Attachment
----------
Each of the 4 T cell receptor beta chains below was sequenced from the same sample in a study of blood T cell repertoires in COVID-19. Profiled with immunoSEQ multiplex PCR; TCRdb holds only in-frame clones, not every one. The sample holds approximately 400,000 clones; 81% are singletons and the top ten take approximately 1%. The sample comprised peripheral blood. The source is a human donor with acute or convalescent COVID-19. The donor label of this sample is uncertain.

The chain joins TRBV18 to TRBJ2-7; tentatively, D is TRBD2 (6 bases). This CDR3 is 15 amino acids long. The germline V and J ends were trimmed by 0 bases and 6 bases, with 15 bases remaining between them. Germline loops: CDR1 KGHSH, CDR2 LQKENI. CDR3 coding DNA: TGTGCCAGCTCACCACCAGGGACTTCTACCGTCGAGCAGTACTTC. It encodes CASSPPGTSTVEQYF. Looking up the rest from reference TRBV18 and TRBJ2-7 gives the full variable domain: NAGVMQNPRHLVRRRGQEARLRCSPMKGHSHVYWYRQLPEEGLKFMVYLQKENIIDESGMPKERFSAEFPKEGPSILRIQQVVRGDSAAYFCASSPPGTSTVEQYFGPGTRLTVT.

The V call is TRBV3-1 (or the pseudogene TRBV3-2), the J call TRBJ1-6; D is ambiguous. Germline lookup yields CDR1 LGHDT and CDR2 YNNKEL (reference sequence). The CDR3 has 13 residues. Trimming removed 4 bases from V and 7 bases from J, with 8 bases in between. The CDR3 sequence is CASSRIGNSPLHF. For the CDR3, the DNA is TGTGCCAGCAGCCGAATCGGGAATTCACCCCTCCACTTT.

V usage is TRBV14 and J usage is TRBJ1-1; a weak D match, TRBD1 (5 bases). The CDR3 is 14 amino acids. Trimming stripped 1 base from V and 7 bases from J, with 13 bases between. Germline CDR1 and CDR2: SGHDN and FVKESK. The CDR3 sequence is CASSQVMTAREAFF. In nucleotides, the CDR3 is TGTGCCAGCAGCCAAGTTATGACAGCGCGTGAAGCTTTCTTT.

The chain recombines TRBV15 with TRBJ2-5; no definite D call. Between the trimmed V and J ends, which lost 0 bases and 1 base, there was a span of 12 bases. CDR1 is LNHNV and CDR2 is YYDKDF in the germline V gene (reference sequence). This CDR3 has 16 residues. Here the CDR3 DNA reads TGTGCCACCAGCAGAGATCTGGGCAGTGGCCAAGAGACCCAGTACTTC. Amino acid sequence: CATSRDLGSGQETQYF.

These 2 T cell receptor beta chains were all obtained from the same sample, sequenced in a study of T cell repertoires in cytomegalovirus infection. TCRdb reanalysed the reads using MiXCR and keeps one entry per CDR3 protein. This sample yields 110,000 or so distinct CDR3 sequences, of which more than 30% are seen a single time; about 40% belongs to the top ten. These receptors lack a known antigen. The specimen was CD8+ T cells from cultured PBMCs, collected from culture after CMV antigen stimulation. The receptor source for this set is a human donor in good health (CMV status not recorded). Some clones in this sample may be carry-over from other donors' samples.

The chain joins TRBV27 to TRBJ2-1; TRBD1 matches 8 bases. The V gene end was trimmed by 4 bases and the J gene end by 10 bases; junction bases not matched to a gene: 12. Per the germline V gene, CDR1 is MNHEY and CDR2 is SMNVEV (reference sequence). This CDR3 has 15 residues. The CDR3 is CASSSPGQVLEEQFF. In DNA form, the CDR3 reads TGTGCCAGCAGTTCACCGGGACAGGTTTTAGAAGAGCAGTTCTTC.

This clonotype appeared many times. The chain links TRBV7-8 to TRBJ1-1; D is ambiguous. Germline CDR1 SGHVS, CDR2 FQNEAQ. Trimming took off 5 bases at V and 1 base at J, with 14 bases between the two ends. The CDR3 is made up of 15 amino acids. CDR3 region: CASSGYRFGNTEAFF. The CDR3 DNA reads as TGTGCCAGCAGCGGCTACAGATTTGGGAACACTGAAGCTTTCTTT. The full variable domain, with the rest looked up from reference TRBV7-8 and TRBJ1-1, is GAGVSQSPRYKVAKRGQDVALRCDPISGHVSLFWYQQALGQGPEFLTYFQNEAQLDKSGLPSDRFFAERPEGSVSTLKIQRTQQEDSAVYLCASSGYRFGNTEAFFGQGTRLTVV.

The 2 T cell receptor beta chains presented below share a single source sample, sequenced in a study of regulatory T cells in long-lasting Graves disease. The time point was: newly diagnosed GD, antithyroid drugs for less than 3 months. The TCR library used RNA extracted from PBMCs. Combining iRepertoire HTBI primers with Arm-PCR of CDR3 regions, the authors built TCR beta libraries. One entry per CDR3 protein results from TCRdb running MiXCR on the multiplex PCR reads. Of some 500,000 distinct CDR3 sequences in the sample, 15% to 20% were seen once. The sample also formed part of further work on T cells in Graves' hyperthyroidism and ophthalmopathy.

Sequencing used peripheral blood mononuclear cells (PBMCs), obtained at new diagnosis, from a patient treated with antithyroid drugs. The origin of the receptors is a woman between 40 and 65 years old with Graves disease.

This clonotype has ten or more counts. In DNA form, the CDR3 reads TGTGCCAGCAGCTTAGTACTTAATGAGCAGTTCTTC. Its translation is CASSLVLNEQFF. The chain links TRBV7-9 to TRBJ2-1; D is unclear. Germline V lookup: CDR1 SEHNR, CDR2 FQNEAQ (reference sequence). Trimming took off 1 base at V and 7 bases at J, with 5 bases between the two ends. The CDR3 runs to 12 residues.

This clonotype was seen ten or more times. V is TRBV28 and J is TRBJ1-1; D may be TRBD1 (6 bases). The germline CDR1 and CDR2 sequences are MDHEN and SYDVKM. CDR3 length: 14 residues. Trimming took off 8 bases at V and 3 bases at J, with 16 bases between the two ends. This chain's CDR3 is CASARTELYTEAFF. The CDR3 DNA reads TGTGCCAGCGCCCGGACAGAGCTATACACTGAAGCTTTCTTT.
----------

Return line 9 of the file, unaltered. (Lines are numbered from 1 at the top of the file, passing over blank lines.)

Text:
The 2 T cell receptor beta chains presented below share a single source sample, sequenced in a study of regulatory T cells in long-lasting Graves disease. The time point was: newly diagnosed GD, antithyroid drugs for less than 3 months. The TCR library used RNA extracted from PBMCs. Combining iRepertoire HTBI primers with Arm-PCR of CDR3 regions, the authors built TCR beta libraries. One entry per CDR3 protein results from TCRdb running MiXCR on the multiplex PCR reads. Of some 500,000 distinct CDR3 sequences in the sample, 15% to 20% were seen once. The sample also formed part of further work on T cells in Graves' hyperthyroidism and ophthalmopathy.